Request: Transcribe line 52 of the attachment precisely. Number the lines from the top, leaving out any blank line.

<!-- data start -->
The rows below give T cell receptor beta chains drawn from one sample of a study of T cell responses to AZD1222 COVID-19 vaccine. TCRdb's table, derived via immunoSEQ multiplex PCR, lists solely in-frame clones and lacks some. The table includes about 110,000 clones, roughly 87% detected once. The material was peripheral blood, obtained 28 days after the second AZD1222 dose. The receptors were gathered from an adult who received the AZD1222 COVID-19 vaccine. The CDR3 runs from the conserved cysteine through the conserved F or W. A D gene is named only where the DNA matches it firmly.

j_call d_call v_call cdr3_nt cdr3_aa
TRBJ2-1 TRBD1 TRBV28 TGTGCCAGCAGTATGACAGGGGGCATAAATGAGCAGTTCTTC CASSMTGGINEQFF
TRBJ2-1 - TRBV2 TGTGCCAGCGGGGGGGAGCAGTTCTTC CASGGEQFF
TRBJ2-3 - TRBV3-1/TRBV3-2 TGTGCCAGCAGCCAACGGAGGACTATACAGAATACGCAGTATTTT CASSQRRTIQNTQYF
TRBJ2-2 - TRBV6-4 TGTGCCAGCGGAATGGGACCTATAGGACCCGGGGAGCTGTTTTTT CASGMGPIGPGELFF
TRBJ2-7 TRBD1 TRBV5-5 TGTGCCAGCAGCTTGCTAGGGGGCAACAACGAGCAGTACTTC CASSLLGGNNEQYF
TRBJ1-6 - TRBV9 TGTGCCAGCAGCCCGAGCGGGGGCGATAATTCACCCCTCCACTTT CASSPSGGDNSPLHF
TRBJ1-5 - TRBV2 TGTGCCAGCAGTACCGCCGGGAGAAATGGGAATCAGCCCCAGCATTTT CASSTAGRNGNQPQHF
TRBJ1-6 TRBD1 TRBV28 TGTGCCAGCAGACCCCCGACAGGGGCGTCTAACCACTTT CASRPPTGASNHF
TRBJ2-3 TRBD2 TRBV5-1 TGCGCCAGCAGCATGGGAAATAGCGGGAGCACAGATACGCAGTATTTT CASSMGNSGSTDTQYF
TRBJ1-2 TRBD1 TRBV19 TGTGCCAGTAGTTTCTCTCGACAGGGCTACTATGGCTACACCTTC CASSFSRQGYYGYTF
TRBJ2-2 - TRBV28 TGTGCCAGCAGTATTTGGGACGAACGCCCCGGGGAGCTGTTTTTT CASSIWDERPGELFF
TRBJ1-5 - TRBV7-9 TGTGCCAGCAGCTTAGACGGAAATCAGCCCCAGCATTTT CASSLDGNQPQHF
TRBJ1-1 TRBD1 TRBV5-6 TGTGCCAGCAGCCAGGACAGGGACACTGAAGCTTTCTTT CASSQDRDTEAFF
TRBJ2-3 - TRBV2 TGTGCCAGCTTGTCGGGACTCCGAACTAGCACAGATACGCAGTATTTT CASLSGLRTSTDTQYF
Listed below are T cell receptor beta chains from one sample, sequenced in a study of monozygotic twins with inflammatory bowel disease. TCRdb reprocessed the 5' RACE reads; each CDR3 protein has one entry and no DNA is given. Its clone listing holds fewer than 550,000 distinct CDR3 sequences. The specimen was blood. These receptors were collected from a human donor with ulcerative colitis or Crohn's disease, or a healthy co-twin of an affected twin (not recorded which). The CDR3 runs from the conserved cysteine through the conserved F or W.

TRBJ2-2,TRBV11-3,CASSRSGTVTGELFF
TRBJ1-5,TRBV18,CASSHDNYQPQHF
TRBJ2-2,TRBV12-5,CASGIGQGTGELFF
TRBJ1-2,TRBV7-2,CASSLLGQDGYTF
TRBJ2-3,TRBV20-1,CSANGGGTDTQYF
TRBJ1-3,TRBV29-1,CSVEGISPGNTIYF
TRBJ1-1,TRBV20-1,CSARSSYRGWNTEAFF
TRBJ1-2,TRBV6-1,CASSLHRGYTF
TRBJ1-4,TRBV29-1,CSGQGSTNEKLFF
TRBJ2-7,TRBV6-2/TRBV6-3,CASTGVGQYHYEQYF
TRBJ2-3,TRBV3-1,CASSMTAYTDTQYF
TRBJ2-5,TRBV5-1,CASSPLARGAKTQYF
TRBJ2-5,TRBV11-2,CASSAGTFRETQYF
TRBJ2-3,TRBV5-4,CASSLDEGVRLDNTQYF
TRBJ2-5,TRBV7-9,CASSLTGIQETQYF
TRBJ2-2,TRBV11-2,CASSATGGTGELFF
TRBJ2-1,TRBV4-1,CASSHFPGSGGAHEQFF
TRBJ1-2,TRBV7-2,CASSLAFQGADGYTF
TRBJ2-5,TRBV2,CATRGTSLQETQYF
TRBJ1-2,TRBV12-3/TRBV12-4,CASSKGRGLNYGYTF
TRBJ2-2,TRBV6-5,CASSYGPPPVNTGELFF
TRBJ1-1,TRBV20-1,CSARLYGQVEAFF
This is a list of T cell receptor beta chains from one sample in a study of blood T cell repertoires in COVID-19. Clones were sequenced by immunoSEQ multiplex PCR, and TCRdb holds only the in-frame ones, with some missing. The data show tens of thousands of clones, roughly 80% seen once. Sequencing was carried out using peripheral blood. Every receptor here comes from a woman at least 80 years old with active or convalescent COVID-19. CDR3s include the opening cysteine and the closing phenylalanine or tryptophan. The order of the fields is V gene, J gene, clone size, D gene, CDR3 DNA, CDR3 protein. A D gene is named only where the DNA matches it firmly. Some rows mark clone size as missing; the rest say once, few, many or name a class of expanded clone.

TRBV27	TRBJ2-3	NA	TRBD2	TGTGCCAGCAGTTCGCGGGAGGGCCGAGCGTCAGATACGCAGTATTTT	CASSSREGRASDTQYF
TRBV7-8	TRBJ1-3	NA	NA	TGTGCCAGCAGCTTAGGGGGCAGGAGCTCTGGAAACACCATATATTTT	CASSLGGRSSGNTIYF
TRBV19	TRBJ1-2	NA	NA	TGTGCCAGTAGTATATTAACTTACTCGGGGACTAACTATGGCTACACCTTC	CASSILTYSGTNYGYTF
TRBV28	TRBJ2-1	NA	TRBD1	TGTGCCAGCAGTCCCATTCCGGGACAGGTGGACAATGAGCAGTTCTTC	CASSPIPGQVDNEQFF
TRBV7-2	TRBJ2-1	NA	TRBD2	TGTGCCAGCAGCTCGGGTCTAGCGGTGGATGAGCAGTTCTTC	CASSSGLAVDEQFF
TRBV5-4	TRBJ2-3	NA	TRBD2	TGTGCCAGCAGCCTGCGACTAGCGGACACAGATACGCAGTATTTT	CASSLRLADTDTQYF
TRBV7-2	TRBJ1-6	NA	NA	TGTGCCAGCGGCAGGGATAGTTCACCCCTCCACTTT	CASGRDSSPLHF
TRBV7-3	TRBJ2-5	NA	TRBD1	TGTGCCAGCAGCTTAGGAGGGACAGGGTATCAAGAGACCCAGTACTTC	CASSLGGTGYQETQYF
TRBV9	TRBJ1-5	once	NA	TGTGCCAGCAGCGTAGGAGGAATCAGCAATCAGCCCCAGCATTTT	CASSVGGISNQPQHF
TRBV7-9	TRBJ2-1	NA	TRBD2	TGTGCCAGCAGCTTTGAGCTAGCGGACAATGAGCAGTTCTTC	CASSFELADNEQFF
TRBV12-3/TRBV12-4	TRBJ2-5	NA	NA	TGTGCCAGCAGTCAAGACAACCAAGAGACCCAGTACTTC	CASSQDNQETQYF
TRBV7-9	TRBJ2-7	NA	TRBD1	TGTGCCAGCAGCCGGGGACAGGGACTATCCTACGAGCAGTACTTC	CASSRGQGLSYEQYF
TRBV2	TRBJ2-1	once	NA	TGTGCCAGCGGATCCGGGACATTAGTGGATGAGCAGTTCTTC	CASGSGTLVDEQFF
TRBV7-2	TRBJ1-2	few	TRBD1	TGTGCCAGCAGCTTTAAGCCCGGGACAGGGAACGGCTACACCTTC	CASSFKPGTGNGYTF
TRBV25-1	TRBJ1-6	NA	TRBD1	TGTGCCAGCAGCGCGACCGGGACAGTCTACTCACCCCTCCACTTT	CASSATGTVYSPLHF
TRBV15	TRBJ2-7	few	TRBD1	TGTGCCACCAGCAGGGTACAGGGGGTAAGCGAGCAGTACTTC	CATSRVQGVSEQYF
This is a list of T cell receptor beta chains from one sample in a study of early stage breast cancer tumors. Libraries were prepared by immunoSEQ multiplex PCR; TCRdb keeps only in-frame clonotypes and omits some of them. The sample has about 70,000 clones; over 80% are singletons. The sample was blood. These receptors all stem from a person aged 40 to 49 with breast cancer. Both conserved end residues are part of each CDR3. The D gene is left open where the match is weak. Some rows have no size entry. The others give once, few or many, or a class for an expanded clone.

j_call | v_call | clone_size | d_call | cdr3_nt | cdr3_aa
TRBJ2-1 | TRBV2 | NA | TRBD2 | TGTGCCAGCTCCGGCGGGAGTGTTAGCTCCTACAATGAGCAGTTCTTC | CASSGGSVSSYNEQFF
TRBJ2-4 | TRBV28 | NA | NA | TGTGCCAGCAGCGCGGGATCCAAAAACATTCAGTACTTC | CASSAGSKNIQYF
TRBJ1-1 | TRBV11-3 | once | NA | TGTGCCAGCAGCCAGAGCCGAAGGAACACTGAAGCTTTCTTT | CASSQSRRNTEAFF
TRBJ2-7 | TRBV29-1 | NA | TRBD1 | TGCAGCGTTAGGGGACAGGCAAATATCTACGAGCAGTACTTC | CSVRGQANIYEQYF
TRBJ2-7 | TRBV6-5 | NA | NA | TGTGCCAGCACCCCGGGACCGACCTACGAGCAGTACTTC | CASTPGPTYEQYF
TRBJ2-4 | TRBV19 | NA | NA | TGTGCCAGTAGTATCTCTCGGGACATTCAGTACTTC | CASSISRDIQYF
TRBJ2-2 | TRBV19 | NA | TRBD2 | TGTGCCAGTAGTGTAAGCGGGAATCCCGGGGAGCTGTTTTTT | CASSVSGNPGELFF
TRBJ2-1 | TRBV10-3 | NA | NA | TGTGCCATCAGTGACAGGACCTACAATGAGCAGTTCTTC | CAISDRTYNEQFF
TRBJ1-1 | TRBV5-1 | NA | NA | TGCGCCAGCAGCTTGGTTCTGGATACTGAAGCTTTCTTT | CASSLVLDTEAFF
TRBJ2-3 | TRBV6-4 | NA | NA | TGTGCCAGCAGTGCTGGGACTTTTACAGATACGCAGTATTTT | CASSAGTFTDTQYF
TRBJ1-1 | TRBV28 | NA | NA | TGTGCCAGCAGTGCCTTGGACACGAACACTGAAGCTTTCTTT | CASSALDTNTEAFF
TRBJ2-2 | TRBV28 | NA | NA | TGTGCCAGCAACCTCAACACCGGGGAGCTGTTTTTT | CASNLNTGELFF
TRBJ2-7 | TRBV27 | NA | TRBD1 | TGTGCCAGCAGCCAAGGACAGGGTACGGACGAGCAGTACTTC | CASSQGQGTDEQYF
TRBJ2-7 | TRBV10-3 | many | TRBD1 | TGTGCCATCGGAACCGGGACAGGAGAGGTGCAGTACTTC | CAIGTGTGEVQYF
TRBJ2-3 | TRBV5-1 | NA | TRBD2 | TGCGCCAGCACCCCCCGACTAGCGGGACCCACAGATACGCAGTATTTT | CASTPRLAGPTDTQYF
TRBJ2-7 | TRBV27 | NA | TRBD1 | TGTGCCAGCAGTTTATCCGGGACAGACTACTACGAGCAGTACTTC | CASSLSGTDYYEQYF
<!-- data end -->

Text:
TRBV7-9	TRBJ2-7	NA	TRBD1	TGTGCCAGCAGCCGGGGACAGGGACTATCCTACGAGCAGTACTTC	CASSRGQGLSYEQYF